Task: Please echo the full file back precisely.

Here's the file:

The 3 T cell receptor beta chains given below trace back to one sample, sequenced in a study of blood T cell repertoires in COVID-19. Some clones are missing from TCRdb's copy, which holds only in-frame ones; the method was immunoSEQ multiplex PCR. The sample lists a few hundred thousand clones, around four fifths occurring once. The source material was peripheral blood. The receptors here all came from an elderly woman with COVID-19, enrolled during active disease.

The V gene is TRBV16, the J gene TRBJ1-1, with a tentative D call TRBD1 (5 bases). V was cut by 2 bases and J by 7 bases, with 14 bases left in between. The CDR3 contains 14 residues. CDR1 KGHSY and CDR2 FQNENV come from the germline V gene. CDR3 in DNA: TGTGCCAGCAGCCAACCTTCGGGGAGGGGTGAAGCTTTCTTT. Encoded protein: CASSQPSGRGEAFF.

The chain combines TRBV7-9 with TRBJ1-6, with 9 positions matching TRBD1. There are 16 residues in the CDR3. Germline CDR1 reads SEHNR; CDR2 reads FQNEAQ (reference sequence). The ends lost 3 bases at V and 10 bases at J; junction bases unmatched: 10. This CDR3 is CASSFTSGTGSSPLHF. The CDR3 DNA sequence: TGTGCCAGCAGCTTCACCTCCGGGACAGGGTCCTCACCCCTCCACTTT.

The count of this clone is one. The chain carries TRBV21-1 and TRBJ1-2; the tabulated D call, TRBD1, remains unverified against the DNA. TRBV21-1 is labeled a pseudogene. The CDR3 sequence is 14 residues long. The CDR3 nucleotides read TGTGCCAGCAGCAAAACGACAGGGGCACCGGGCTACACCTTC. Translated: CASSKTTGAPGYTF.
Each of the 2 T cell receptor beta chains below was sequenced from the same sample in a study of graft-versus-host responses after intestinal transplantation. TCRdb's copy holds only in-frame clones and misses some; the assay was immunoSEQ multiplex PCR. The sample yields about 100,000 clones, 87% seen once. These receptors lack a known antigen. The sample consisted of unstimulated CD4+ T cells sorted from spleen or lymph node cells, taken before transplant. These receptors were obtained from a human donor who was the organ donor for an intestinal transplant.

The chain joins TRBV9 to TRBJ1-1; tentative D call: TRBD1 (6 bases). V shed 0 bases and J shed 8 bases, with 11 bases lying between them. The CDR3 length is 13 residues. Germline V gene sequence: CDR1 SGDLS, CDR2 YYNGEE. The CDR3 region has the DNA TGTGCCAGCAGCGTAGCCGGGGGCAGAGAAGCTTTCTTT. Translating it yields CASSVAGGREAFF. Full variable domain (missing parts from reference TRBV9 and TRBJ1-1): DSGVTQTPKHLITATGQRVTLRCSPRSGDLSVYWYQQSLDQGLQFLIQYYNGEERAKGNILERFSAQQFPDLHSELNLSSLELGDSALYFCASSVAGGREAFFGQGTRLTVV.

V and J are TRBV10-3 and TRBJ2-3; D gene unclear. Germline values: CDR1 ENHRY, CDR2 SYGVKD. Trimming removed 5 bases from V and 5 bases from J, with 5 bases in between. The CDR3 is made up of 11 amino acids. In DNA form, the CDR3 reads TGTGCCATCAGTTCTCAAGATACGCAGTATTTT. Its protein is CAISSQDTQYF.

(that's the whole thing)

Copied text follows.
The 3 T cell receptor beta chains given below trace back to one sample, sequenced in a study of blood T cell repertoires in COVID-19. Some clones are missing from TCRdb's copy, which holds only in-frame ones; the method was immunoSEQ multiplex PCR. The sample lists a few hundred thousand clones, around four fifths occurring once. The source material was peripheral blood. The receptors here all came from an elderly woman with COVID-19, enrolled during active disease.

The V gene is TRBV16, the J gene TRBJ1-1, with a tentative D call TRBD1 (5 bases). V was cut by 2 bases and J by 7 bases, with 14 bases left in between. The CDR3 contains 14 residues. CDR1 KGHSY and CDR2 FQNENV come from the germline V gene. CDR3 in DNA: TGTGCCAGCAGCCAACCTTCGGGGAGGGGTGAAGCTTTCTTT. Encoded protein: CASSQPSGRGEAFF.

The chain combines TRBV7-9 with TRBJ1-6, with 9 positions matching TRBD1. There are 16 residues in the CDR3. Germline CDR1 reads SEHNR; CDR2 reads FQNEAQ (reference sequence). The ends lost 3 bases at V and 10 bases at J; junction bases unmatched: 10. This CDR3 is CASSFTSGTGSSPLHF. The CDR3 DNA sequence: TGTGCCAGCAGCTTCACCTCCGGGACAGGGTCCTCACCCCTCCACTTT.

The count of this clone is one. The chain carries TRBV21-1 and TRBJ1-2; the tabulated D call, TRBD1, remains unverified against the DNA. TRBV21-1 is labeled a pseudogene. The CDR3 sequence is 14 residues long. The CDR3 nucleotides read TGTGCCAGCAGCAAAACGACAGGGGCACCGGGCTACACCTTC. Translated: CASSKTTGAPGYTF.
Each of the 2 T cell receptor beta chains below was sequenced from the same sample in a study of graft-versus-host responses after intestinal transplantation. TCRdb's copy holds only in-frame clones and misses some; the assay was immunoSEQ multiplex PCR. The sample yields about 100,000 clones, 87% seen once. These receptors lack a known antigen. The sample consisted of unstimulated CD4+ T cells sorted from spleen or lymph node cells, taken before transplant. These receptors were obtained from a human donor who was the organ donor for an intestinal transplant.

The chain joins TRBV9 to TRBJ1-1; tentative D call: TRBD1 (6 bases). V shed 0 bases and J shed 8 bases, with 11 bases lying between them. The CDR3 length is 13 residues. Germline V gene sequence: CDR1 SGDLS, CDR2 YYNGEE. The CDR3 region has the DNA TGTGCCAGCAGCGTAGCCGGGGGCAGAGAAGCTTTCTTT. Translating it yields CASSVAGGREAFF. Full variable domain (missing parts from reference TRBV9 and TRBJ1-1): DSGVTQTPKHLITATGQRVTLRCSPRSGDLSVYWYQQSLDQGLQFLIQYYNGEERAKGNILERFSAQQFPDLHSELNLSSLELGDSALYFCASSVAGGREAFFGQGTRLTVV.

V and J are TRBV10-3 and TRBJ2-3; D gene unclear. Germline values: CDR1 ENHRY, CDR2 SYGVKD. Trimming removed 5 bases from V and 5 bases from J, with 5 bases in between. The CDR3 is made up of 11 amino acids. In DNA form, the CDR3 reads TGTGCCATCAGTTCTCAAGATACGCAGTATTTT. Its protein is CAISSQDTQYF.